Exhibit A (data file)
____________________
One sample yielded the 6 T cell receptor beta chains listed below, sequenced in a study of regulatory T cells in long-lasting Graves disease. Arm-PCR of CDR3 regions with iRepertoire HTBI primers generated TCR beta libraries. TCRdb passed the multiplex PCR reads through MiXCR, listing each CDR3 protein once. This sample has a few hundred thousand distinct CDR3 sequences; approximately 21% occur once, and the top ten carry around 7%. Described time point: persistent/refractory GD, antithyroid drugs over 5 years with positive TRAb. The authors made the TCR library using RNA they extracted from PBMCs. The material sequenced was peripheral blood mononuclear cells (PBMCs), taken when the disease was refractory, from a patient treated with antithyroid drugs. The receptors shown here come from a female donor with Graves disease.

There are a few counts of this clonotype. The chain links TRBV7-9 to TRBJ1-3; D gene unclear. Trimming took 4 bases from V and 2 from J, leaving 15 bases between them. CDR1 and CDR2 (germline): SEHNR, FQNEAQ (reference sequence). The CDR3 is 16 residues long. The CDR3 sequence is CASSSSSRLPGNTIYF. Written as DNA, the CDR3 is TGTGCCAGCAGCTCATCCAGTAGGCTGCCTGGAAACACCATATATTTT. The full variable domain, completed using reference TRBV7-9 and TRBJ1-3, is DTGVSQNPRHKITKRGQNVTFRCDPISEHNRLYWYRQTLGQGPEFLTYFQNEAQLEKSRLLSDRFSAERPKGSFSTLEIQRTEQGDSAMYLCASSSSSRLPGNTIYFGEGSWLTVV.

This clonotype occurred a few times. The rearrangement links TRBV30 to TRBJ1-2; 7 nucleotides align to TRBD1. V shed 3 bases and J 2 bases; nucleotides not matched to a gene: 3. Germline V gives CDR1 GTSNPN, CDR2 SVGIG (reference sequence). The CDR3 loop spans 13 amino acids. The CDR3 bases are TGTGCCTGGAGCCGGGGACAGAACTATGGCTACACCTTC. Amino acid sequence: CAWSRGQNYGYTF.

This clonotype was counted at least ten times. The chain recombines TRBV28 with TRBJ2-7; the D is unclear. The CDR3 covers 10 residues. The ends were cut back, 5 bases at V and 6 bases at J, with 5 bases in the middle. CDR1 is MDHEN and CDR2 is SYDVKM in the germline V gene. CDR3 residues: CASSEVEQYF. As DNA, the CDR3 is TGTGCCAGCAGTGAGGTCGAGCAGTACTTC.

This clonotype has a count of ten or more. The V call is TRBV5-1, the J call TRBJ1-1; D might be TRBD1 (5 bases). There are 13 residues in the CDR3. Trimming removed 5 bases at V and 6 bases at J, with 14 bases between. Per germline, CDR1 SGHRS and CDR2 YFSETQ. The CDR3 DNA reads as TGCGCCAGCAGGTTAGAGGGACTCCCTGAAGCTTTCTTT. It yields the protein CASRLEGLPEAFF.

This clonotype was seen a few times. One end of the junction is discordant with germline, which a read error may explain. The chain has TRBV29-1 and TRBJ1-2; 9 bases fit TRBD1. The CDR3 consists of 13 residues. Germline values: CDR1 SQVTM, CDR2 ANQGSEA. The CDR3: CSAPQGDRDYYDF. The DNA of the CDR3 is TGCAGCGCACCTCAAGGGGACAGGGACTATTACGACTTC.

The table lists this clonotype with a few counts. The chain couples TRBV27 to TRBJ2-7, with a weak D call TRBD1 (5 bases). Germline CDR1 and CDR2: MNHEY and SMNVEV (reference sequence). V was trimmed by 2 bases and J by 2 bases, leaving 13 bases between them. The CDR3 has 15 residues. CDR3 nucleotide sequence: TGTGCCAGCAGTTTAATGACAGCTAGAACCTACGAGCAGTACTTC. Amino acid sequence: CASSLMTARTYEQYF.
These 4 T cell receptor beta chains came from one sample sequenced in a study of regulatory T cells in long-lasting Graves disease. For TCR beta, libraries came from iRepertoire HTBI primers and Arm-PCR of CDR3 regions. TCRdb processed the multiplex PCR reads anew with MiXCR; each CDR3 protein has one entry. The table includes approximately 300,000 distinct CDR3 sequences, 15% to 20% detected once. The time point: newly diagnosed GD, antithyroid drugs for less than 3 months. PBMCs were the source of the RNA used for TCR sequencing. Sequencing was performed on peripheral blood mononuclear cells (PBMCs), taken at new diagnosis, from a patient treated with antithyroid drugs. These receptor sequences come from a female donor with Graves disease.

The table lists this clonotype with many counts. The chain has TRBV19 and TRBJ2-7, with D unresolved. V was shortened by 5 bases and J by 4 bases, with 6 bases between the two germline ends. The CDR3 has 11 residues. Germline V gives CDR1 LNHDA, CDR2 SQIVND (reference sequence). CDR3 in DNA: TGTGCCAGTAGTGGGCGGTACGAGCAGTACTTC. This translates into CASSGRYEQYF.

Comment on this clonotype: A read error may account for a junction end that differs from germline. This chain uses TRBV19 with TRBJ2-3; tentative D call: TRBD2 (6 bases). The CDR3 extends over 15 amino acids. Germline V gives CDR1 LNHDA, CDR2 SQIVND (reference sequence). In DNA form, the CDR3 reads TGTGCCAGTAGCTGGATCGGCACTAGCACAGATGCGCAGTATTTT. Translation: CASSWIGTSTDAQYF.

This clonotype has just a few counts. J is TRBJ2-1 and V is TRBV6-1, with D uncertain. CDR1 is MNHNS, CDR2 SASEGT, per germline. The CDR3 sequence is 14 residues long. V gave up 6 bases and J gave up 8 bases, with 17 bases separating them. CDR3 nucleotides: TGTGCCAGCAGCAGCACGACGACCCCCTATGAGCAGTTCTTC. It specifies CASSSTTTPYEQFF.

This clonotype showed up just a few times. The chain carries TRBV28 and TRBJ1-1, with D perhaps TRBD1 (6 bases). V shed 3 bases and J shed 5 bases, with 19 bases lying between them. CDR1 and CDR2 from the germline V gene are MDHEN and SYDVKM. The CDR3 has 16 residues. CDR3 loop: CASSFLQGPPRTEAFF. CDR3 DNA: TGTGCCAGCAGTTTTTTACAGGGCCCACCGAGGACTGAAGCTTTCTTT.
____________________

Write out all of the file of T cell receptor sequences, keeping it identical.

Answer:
One sample yielded the 6 T cell receptor beta chains listed below, sequenced in a study of regulatory T cells in long-lasting Graves disease. Arm-PCR of CDR3 regions with iRepertoire HTBI primers generated TCR beta libraries. TCRdb passed the multiplex PCR reads through MiXCR, listing each CDR3 protein once. This sample has a few hundred thousand distinct CDR3 sequences; approximately 21% occur once, and the top ten carry around 7%. Described time point: persistent/refractory GD, antithyroid drugs over 5 years with positive TRAb. The authors made the TCR library using RNA they extracted from PBMCs. The material sequenced was peripheral blood mononuclear cells (PBMCs), taken when the disease was refractory, from a patient treated with antithyroid drugs. The receptors shown here come from a female donor with Graves disease.

There are a few counts of this clonotype. The chain links TRBV7-9 to TRBJ1-3; D gene unclear. Trimming took 4 bases from V and 2 from J, leaving 15 bases between them. CDR1 and CDR2 (germline): SEHNR, FQNEAQ (reference sequence). The CDR3 is 16 residues long. The CDR3 sequence is CASSSSSRLPGNTIYF. Written as DNA, the CDR3 is TGTGCCAGCAGCTCATCCAGTAGGCTGCCTGGAAACACCATATATTTT. The full variable domain, completed using reference TRBV7-9 and TRBJ1-3, is DTGVSQNPRHKITKRGQNVTFRCDPISEHNRLYWYRQTLGQGPEFLTYFQNEAQLEKSRLLSDRFSAERPKGSFSTLEIQRTEQGDSAMYLCASSSSSRLPGNTIYFGEGSWLTVV.

This clonotype occurred a few times. The rearrangement links TRBV30 to TRBJ1-2; 7 nucleotides align to TRBD1. V shed 3 bases and J 2 bases; nucleotides not matched to a gene: 3. Germline V gives CDR1 GTSNPN, CDR2 SVGIG (reference sequence). The CDR3 loop spans 13 amino acids. The CDR3 bases are TGTGCCTGGAGCCGGGGACAGAACTATGGCTACACCTTC. Amino acid sequence: CAWSRGQNYGYTF.

This clonotype was counted at least ten times. The chain recombines TRBV28 with TRBJ2-7; the D is unclear. The CDR3 covers 10 residues. The ends were cut back, 5 bases at V and 6 bases at J, with 5 bases in the middle. CDR1 is MDHEN and CDR2 is SYDVKM in the germline V gene. CDR3 residues: CASSEVEQYF. As DNA, the CDR3 is TGTGCCAGCAGTGAGGTCGAGCAGTACTTC.

This clonotype has a count of ten or more. The V call is TRBV5-1, the J call TRBJ1-1; D might be TRBD1 (5 bases). There are 13 residues in the CDR3. Trimming removed 5 bases at V and 6 bases at J, with 14 bases between. Per germline, CDR1 SGHRS and CDR2 YFSETQ. The CDR3 DNA reads as TGCGCCAGCAGGTTAGAGGGACTCCCTGAAGCTTTCTTT. It yields the protein CASRLEGLPEAFF.

This clonotype was seen a few times. One end of the junction is discordant with germline, which a read error may explain. The chain has TRBV29-1 and TRBJ1-2; 9 bases fit TRBD1. The CDR3 consists of 13 residues. Germline values: CDR1 SQVTM, CDR2 ANQGSEA. The CDR3: CSAPQGDRDYYDF. The DNA of the CDR3 is TGCAGCGCACCTCAAGGGGACAGGGACTATTACGACTTC.

The table lists this clonotype with a few counts. The chain couples TRBV27 to TRBJ2-7, with a weak D call TRBD1 (5 bases). Germline CDR1 and CDR2: MNHEY and SMNVEV (reference sequence). V was trimmed by 2 bases and J by 2 bases, leaving 13 bases between them. The CDR3 has 15 residues. CDR3 nucleotide sequence: TGTGCCAGCAGTTTAATGACAGCTAGAACCTACGAGCAGTACTTC. Amino acid sequence: CASSLMTARTYEQYF.
These 4 T cell receptor beta chains came from one sample sequenced in a study of regulatory T cells in long-lasting Graves disease. For TCR beta, libraries came from iRepertoire HTBI primers and Arm-PCR of CDR3 regions. TCRdb processed the multiplex PCR reads anew with MiXCR; each CDR3 protein has one entry. The table includes approximately 300,000 distinct CDR3 sequences, 15% to 20% detected once. The time point: newly diagnosed GD, antithyroid drugs for less than 3 months. PBMCs were the source of the RNA used for TCR sequencing. Sequencing was performed on peripheral blood mononuclear cells (PBMCs), taken at new diagnosis, from a patient treated with antithyroid drugs. These receptor sequences come from a female donor with Graves disease.

The table lists this clonotype with many counts. The chain has TRBV19 and TRBJ2-7, with D unresolved. V was shortened by 5 bases and J by 4 bases, with 6 bases between the two germline ends. The CDR3 has 11 residues. Germline V gives CDR1 LNHDA, CDR2 SQIVND (reference sequence). CDR3 in DNA: TGTGCCAGTAGTGGGCGGTACGAGCAGTACTTC. This translates into CASSGRYEQYF.

Comment on this clonotype: A read error may account for a junction end that differs from germline. This chain uses TRBV19 with TRBJ2-3; tentative D call: TRBD2 (6 bases). The CDR3 extends over 15 amino acids. Germline V gives CDR1 LNHDA, CDR2 SQIVND (reference sequence). In DNA form, the CDR3 reads TGTGCCAGTAGCTGGATCGGCACTAGCACAGATGCGCAGTATTTT. Translation: CASSWIGTSTDAQYF.

This clonotype has just a few counts. J is TRBJ2-1 and V is TRBV6-1, with D uncertain. CDR1 is MNHNS, CDR2 SASEGT, per germline. The CDR3 sequence is 14 residues long. V gave up 6 bases and J gave up 8 bases, with 17 bases separating them. CDR3 nucleotides: TGTGCCAGCAGCAGCACGACGACCCCCTATGAGCAGTTCTTC. It specifies CASSSTTTPYEQFF.

This clonotype showed up just a few times. The chain carries TRBV28 and TRBJ1-1, with D perhaps TRBD1 (6 bases). V shed 3 bases and J shed 5 bases, with 19 bases lying between them. CDR1 and CDR2 from the germline V gene are MDHEN and SYDVKM. The CDR3 has 16 residues. CDR3 loop: CASSFLQGPPRTEAFF. CDR3 DNA: TGTGCCAGCAGTTTTTTACAGGGCCCACCGAGGACTGAAGCTTTCTTT.